Tag: Economy

Interesting point at the end of this opbmusic piece about the plight of Oregon’s music venues during a pandemic: when venues can re-open, there could be more emphasis on prime slots for local musicians.

It’s technically sort of advertisement for a musician-owned online music cooperative, but this Yancey Strickler post has some interesting arguments about coops and an “economy that strives for self-sufficiency rather than growth”.

That’s the crazy thing: if the value set expands to include equitable ownership, the existing players can’t compete. They’re locked into the old paradigm the same way they’ve locked us into their services. If a new social network launched with collective ownership core to its offer, Facebook’s ownership structure would prevent them from copying it. Because Facebook, Patreon, and others are wedded to the previous paradigm, their structures are fundamentally incompatible with a world where the values of ownership have changed, as Ampled cleverly lays out in this blog post.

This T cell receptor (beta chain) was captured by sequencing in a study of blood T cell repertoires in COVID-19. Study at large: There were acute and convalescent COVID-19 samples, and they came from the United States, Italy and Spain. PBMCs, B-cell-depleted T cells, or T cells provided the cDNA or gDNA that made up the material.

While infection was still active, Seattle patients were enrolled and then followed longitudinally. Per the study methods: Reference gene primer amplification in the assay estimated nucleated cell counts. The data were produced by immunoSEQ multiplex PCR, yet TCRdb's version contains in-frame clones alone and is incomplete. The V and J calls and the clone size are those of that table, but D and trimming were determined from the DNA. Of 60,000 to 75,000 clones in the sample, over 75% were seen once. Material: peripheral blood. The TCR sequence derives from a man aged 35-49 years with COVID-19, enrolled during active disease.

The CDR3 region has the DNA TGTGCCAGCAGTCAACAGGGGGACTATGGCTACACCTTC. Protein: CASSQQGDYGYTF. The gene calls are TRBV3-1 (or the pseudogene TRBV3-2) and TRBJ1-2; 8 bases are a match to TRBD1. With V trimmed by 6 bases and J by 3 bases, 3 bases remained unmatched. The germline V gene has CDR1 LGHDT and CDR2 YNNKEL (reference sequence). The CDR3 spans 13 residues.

By the end of the decade, every category will have a co-op player. Some of these will fail. Others will replace the existing “do-gooder” players in their category with a “do-better” offer. Many more will break up larger markets into smaller, more directly owned ones. After globalization is Balkanization.

Man, I get it. I really do. But this coffeeshop in Philadelphia (via John Gruber) is depressing. All that plexiglass makes it more like a security line than a coffee line. I know we have to be safe but do we not have design ideas that aren’t sterile and antiseptic?

The Oregonian has a look at challenges for the Oregon Zoo with the lack of income (“they will run out of money by September”) but even their photo gallery doesn’t show me the goats. Someone show me the damned goats; it’s been three months.

My big takeaway from The Oregonian‘s comprehensive guide to safety during reopening is that I don’t think anywhere near enough has been done to prepare people for how complicated this is going to be. There’s also not anywhere near enough in the way of the state requiring people to wear masks in different situations.